(CNN) - Arizona Gov. Jan Brewer's veto of her state's so-called "birther bill" could reflect part of a GOP shift away from a fringe but vocal group that claims President Barack Obama was not born in the United States, analysts say.
"It was an untenable political situation," said Darrell West, vice president of government studies at the Washington-based Brookings Institution. "It seems clear that those who question Obama's birthplace represent a fringe element in the Republican Party."FULL STORY
Washington (CNN) – Iowa's Republican Party Chairman predicted Wednesday that the likely entrance of former House Speaker Newt Gingrich into the presidential race will trigger a more aggressive phase of the 2012 Republican primary campaign.
Gingrich is expected to enter a presidential exploratory phase Thursday during a visit to his native Georgia.
Washington (CNN)– One week before a potential government shutdown House Republican leaders stepped up pressure on Senate Democrats by moving ahead with their proposal that would keep the government running for two more weeks while cutting $4 billion.
"If they walk away from this offer they are actively engineering a government shutdown, " House Deputy Whip Peter Roskam told reporters in a conference call Friday.
Washington (CNN) – CNN is teaming up with the Tea Party Express for a first-of-its-kind presidential primary debate, both organizations announced Friday. The Tea Party debate, featuring 2012 Republican presidential candidates, is scheduled for Labor Day week 2011. It will take place in Tampa, Florida – the site of the 2012 Republican National Convention.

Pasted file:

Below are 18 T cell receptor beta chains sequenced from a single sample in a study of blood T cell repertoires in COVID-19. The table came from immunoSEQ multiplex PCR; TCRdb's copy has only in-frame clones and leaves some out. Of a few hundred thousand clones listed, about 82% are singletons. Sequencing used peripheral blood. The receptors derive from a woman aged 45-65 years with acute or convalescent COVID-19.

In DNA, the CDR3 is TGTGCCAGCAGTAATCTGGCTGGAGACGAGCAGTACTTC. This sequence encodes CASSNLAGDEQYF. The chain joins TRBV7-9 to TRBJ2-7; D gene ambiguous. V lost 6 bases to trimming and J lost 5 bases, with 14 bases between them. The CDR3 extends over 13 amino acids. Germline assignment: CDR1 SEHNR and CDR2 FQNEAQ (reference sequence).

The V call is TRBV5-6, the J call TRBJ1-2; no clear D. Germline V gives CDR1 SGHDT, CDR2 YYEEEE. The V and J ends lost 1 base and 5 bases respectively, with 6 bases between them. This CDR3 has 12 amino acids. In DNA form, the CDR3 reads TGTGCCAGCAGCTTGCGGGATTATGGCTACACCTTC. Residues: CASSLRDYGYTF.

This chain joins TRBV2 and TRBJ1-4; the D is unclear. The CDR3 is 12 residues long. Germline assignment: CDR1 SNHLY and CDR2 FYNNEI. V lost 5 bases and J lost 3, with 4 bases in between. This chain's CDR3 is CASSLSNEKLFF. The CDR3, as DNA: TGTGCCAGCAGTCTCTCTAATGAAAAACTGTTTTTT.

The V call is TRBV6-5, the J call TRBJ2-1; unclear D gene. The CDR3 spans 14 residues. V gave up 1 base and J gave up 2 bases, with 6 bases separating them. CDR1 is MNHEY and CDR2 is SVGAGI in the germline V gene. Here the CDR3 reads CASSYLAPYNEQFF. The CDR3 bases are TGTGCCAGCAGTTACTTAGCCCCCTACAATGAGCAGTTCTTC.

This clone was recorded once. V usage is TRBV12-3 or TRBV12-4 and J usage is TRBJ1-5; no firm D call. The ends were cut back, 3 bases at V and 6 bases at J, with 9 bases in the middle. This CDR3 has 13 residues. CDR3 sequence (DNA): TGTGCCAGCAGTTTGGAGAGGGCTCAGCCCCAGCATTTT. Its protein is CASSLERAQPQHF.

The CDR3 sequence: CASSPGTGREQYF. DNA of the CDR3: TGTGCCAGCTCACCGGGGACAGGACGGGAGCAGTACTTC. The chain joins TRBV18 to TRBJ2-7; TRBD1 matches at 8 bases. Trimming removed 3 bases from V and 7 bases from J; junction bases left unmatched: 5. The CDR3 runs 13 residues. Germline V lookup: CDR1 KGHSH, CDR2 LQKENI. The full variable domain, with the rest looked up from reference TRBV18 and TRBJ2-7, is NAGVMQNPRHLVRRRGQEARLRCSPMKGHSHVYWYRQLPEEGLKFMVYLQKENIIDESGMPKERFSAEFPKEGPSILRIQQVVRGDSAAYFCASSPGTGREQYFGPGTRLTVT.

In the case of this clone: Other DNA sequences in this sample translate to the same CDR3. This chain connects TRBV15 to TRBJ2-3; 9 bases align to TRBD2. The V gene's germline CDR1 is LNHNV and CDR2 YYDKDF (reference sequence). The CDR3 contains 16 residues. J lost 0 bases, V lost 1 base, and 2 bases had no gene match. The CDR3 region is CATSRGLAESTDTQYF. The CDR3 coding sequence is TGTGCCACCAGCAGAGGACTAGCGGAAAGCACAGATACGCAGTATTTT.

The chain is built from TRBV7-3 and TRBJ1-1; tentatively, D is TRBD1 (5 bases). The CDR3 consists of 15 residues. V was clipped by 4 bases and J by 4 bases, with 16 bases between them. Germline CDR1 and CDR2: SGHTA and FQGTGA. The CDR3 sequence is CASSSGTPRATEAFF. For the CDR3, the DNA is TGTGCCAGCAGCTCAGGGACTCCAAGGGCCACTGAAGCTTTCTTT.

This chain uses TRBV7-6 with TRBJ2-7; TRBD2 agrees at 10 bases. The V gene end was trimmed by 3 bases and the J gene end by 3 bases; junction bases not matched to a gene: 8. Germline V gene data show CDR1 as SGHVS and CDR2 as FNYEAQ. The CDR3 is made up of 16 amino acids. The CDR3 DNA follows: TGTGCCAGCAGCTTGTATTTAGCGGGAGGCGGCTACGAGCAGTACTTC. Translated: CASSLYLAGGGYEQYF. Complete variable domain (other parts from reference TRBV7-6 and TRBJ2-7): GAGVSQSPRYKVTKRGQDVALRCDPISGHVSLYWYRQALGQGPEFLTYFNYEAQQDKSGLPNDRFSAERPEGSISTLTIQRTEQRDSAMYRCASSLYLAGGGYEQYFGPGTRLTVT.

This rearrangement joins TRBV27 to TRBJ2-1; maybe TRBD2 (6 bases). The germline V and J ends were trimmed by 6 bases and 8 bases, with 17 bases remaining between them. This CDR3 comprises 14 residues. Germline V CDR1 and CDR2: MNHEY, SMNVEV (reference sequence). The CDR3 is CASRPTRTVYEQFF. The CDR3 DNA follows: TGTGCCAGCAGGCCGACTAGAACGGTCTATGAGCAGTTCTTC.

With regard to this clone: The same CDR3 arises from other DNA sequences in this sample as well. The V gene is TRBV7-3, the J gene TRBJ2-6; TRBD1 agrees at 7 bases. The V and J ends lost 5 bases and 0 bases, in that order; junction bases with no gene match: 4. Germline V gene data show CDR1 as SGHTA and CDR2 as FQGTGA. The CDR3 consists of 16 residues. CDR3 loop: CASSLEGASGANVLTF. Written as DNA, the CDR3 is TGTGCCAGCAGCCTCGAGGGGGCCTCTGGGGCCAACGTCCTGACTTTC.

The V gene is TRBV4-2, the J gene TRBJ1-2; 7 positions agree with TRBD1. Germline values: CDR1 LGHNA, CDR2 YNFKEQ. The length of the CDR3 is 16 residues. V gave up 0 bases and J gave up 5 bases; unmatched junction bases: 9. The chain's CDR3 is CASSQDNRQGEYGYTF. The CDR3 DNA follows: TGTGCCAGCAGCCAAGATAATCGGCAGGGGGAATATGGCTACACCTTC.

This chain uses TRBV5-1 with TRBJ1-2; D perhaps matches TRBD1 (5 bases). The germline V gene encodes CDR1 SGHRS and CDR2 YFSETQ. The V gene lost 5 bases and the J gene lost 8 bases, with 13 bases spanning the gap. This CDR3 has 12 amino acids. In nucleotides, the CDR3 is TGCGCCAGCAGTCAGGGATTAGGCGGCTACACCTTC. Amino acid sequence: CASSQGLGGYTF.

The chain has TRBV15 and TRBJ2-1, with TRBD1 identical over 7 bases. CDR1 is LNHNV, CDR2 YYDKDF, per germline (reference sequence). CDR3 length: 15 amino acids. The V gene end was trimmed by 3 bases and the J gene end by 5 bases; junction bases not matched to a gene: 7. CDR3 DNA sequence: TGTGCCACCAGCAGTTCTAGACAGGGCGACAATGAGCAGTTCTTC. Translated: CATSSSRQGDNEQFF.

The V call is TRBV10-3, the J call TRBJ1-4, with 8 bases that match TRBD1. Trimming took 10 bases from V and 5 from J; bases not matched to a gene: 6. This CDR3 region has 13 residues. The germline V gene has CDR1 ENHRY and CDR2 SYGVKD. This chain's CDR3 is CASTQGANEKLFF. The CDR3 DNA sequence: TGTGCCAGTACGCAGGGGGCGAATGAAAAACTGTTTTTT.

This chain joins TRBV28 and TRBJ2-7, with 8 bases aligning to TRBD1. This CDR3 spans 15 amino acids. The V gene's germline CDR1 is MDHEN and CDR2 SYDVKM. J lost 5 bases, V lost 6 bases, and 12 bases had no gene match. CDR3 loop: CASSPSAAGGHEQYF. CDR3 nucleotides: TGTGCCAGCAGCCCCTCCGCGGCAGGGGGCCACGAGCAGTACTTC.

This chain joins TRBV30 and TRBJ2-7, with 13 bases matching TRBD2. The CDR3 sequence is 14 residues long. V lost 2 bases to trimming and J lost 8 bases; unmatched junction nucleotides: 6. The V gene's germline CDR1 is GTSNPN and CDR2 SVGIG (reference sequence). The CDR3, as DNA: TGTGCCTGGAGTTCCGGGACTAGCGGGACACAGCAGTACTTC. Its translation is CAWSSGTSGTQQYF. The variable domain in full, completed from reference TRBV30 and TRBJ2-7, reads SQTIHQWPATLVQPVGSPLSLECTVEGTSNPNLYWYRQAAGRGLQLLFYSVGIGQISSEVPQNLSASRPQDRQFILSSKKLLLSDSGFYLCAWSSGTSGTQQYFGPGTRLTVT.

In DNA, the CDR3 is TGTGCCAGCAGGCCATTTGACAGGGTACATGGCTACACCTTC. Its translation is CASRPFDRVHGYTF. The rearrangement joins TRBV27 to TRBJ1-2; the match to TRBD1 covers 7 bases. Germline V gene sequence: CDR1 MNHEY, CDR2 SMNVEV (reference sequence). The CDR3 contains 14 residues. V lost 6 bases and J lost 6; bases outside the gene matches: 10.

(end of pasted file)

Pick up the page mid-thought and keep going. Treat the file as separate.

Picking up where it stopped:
Since the spring of 2009, the Tea Party movement has been increasingly vocal in advocating for less government spending, lower taxes and shrinking the deficit. The Tea Party debate will place specific emphasis on those issues.
(CNN) – A top House Republican is blasting the White House and congressional Democrats over the September jobs report.
The nation's economy lost 95,000 jobs in September, but the private sector gained 64,000 jobs, according to the Labor Department report released Friday. The unemployment rate stood steady last month at 9.6 percent. The September report is the last to be released before the November 2 midterm elections.